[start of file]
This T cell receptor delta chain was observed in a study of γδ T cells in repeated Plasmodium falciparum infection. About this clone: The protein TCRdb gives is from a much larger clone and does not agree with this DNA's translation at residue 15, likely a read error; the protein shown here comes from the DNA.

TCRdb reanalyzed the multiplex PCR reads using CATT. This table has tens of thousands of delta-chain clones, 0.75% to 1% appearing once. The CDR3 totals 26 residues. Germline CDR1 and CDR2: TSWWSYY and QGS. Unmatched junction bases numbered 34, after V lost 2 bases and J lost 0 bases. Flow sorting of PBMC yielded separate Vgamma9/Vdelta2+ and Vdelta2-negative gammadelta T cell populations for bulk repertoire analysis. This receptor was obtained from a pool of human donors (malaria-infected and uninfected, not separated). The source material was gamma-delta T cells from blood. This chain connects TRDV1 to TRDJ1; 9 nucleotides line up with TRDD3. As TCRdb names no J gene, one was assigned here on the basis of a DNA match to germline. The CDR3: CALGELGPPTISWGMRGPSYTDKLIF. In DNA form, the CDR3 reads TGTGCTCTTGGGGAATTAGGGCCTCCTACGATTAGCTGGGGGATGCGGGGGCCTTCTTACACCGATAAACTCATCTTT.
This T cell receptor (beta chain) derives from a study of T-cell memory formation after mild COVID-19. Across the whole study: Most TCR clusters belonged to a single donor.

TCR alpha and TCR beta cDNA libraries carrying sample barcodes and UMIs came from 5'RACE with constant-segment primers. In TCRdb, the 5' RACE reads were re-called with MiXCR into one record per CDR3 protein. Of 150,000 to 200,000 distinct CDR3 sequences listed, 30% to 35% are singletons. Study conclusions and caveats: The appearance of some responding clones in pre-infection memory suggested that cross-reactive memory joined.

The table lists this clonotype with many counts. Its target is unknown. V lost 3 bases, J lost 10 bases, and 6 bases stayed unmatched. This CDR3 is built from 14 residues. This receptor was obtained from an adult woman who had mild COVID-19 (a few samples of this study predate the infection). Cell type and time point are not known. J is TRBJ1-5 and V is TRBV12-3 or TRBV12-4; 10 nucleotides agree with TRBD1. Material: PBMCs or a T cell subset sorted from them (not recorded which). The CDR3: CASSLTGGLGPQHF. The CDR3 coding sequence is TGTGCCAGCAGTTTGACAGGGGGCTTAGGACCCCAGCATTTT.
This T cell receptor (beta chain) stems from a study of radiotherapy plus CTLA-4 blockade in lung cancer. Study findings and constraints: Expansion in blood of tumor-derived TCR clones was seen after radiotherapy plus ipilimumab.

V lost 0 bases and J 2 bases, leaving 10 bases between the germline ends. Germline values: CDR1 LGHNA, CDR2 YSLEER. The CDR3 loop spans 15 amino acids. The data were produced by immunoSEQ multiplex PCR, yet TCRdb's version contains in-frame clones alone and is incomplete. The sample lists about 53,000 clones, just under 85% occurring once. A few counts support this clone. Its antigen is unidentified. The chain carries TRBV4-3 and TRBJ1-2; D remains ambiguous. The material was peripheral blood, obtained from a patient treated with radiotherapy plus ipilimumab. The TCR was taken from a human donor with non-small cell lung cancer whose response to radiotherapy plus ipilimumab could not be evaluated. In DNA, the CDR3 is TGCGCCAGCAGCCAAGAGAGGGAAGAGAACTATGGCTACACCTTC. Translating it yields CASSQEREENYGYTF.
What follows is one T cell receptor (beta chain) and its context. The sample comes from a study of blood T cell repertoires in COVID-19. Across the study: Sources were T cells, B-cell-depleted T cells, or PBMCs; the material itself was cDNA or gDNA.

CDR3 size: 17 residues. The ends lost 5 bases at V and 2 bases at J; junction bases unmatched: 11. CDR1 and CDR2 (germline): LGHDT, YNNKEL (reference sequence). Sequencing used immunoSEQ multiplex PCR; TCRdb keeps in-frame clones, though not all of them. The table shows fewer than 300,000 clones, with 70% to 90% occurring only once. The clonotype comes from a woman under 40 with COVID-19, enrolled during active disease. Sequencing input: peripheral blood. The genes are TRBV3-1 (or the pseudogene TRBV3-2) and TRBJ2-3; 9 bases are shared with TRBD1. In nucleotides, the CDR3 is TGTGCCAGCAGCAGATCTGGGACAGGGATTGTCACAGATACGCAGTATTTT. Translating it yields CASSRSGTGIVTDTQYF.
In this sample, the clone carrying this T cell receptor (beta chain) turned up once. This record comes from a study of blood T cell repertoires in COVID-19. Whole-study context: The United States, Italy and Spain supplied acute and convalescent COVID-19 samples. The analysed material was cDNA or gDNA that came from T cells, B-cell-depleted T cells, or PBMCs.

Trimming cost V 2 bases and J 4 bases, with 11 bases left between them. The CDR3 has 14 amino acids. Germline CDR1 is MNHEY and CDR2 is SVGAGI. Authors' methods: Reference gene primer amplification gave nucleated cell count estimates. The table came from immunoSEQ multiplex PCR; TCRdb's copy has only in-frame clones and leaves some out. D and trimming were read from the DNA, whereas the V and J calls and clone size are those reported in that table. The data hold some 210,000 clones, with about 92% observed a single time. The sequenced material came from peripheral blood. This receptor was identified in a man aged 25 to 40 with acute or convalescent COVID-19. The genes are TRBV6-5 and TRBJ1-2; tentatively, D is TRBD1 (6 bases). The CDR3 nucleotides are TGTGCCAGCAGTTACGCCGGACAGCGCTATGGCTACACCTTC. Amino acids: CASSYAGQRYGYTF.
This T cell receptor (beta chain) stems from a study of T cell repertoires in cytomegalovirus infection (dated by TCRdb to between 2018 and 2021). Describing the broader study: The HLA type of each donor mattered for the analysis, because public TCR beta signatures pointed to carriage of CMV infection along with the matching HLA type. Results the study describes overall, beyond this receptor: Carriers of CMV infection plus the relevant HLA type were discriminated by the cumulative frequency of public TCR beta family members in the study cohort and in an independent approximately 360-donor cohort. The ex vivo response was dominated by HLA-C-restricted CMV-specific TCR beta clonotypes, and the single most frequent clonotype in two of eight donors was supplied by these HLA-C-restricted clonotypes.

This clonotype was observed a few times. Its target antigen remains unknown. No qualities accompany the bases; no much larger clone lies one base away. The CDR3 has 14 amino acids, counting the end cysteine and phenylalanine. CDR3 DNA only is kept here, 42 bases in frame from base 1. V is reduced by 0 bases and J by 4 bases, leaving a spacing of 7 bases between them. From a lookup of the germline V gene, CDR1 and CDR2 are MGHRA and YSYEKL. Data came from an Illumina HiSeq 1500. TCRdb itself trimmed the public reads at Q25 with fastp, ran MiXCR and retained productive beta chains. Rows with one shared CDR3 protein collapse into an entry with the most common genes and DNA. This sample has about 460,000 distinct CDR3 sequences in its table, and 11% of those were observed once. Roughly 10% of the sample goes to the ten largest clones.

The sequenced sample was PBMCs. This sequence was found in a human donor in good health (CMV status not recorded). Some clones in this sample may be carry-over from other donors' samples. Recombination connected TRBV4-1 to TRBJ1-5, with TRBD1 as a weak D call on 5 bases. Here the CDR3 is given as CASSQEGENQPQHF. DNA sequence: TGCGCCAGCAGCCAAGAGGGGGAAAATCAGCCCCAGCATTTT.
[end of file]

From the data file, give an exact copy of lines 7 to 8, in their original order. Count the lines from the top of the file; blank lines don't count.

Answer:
V lost 0 bases and J 2 bases, leaving 10 bases between the germline ends. Germline values: CDR1 LGHNA, CDR2 YSLEER. The CDR3 loop spans 15 amino acids. The data were produced by immunoSEQ multiplex PCR, yet TCRdb's version contains in-frame clones alone and is incomplete. The sample lists about 53,000 clones, just under 85% occurring once. A few counts support this clone. Its antigen is unidentified. The chain carries TRBV4-3 and TRBJ1-2; D remains ambiguous. The material was peripheral blood, obtained from a patient treated with radiotherapy plus ipilimumab. The TCR was taken from a human donor with non-small cell lung cancer whose response to radiotherapy plus ipilimumab could not be evaluated. In DNA, the CDR3 is TGCGCCAGCAGCCAAGAGAGGGAAGAGAACTATGGCTACACCTTC. Translating it yields CASSQEREENYGYTF.
What follows is one T cell receptor (beta chain) and its context. The sample comes from a study of blood T cell repertoires in COVID-19. Across the study: Sources were T cells, B-cell-depleted T cells, or PBMCs; the material itself was cDNA or gDNA.